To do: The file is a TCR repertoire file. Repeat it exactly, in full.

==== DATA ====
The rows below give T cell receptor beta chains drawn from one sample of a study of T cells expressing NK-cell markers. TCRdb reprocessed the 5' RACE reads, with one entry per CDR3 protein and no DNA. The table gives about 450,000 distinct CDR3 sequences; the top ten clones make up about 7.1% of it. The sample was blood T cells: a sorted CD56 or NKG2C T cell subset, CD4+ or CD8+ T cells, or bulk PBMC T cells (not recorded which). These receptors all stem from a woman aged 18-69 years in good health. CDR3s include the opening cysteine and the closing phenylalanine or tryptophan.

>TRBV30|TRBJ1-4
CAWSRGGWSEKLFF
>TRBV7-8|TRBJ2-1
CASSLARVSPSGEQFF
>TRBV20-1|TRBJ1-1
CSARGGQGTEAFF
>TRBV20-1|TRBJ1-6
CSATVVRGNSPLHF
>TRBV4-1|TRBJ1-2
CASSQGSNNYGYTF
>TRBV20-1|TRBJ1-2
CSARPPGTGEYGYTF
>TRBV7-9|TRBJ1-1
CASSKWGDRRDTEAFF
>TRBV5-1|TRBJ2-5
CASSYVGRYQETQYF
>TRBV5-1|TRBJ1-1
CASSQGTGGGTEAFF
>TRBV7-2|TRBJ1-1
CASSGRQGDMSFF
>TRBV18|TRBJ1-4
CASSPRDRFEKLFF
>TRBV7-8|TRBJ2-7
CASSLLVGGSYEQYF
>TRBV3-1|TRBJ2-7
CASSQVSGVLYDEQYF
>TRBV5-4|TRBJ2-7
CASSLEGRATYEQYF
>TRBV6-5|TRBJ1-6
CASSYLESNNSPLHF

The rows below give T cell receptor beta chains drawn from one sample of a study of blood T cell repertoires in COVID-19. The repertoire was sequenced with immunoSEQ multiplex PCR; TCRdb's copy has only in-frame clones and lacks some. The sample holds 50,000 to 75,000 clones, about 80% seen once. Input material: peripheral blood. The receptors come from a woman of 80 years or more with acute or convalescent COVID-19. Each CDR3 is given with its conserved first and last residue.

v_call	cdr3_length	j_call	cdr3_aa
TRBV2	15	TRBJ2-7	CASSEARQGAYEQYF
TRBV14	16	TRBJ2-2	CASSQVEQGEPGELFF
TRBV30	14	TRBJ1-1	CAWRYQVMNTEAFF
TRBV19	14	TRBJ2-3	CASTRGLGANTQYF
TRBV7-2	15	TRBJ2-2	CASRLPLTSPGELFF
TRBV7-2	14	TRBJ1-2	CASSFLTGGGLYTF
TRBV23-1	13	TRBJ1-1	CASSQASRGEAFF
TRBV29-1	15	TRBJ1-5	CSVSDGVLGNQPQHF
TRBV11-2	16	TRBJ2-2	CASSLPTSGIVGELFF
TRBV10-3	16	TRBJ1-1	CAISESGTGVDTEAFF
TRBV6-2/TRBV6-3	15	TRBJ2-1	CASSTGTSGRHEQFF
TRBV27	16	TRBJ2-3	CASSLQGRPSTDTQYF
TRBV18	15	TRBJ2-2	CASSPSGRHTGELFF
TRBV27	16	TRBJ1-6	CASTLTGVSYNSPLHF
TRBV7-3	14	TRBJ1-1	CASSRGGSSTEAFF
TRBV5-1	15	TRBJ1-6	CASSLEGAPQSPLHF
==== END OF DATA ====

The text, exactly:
The rows below give T cell receptor beta chains drawn from one sample of a study of T cells expressing NK-cell markers. TCRdb reprocessed the 5' RACE reads, with one entry per CDR3 protein and no DNA. The table gives about 450,000 distinct CDR3 sequences; the top ten clones make up about 7.1% of it. The sample was blood T cells: a sorted CD56 or NKG2C T cell subset, CD4+ or CD8+ T cells, or bulk PBMC T cells (not recorded which). These receptors all stem from a woman aged 18-69 years in good health. CDR3s include the opening cysteine and the closing phenylalanine or tryptophan.

>TRBV30|TRBJ1-4
CAWSRGGWSEKLFF
>TRBV7-8|TRBJ2-1
CASSLARVSPSGEQFF
>TRBV20-1|TRBJ1-1
CSARGGQGTEAFF
>TRBV20-1|TRBJ1-6
CSATVVRGNSPLHF
>TRBV4-1|TRBJ1-2
CASSQGSNNYGYTF
>TRBV20-1|TRBJ1-2
CSARPPGTGEYGYTF
>TRBV7-9|TRBJ1-1
CASSKWGDRRDTEAFF
>TRBV5-1|TRBJ2-5
CASSYVGRYQETQYF
>TRBV5-1|TRBJ1-1
CASSQGTGGGTEAFF
>TRBV7-2|TRBJ1-1
CASSGRQGDMSFF
>TRBV18|TRBJ1-4
CASSPRDRFEKLFF
>TRBV7-8|TRBJ2-7
CASSLLVGGSYEQYF
>TRBV3-1|TRBJ2-7
CASSQVSGVLYDEQYF
>TRBV5-4|TRBJ2-7
CASSLEGRATYEQYF
>TRBV6-5|TRBJ1-6
CASSYLESNNSPLHF

The rows below give T cell receptor beta chains drawn from one sample of a study of blood T cell repertoires in COVID-19. The repertoire was sequenced with immunoSEQ multiplex PCR; TCRdb's copy has only in-frame clones and lacks some. The sample holds 50,000 to 75,000 clones, about 80% seen once. Input material: peripheral blood. The receptors come from a woman of 80 years or more with acute or convalescent COVID-19. Each CDR3 is given with its conserved first and last residue.

v_call	cdr3_length	j_call	cdr3_aa
TRBV2	15	TRBJ2-7	CASSEARQGAYEQYF
TRBV14	16	TRBJ2-2	CASSQVEQGEPGELFF
TRBV30	14	TRBJ1-1	CAWRYQVMNTEAFF
TRBV19	14	TRBJ2-3	CASTRGLGANTQYF
TRBV7-2	15	TRBJ2-2	CASRLPLTSPGELFF
TRBV7-2	14	TRBJ1-2	CASSFLTGGGLYTF
TRBV23-1	13	TRBJ1-1	CASSQASRGEAFF
TRBV29-1	15	TRBJ1-5	CSVSDGVLGNQPQHF
TRBV11-2	16	TRBJ2-2	CASSLPTSGIVGELFF
TRBV10-3	16	TRBJ1-1	CAISESGTGVDTEAFF
TRBV6-2/TRBV6-3	15	TRBJ2-1	CASSTGTSGRHEQFF
TRBV27	16	TRBJ2-3	CASSLQGRPSTDTQYF
TRBV18	15	TRBJ2-2	CASSPSGRHTGELFF
TRBV27	16	TRBJ1-6	CASTLTGVSYNSPLHF
TRBV7-3	14	TRBJ1-1	CASSRGGSSTEAFF
TRBV5-1	15	TRBJ1-6	CASSLEGAPQSPLHF